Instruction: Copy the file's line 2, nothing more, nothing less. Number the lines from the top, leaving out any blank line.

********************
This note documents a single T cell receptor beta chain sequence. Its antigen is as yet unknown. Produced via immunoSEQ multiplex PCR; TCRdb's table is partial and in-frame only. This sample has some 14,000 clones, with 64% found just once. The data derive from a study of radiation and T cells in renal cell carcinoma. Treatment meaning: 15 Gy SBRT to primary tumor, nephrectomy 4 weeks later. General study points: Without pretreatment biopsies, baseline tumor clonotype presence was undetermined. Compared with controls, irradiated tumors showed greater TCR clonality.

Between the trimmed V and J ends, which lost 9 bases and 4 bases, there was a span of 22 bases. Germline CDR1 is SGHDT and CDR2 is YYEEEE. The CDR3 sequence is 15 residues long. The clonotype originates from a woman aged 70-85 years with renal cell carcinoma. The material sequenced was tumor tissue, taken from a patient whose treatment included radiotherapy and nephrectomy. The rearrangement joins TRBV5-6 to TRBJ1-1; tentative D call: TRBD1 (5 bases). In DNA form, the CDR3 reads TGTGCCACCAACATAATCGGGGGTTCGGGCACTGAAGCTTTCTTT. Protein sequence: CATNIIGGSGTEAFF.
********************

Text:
Between the trimmed V and J ends, which lost 9 bases and 4 bases, there was a span of 22 bases. Germline CDR1 is SGHDT and CDR2 is YYEEEE. The CDR3 sequence is 15 residues long. The clonotype originates from a woman aged 70-85 years with renal cell carcinoma. The material sequenced was tumor tissue, taken from a patient whose treatment included radiotherapy and nephrectomy. The rearrangement joins TRBV5-6 to TRBJ1-1; tentative D call: TRBD1 (5 bases). In DNA form, the CDR3 reads TGTGCCACCAACATAATCGGGGGTTCGGGCACTGAAGCTTTCTTT. Protein sequence: CATNIIGGSGTEAFF.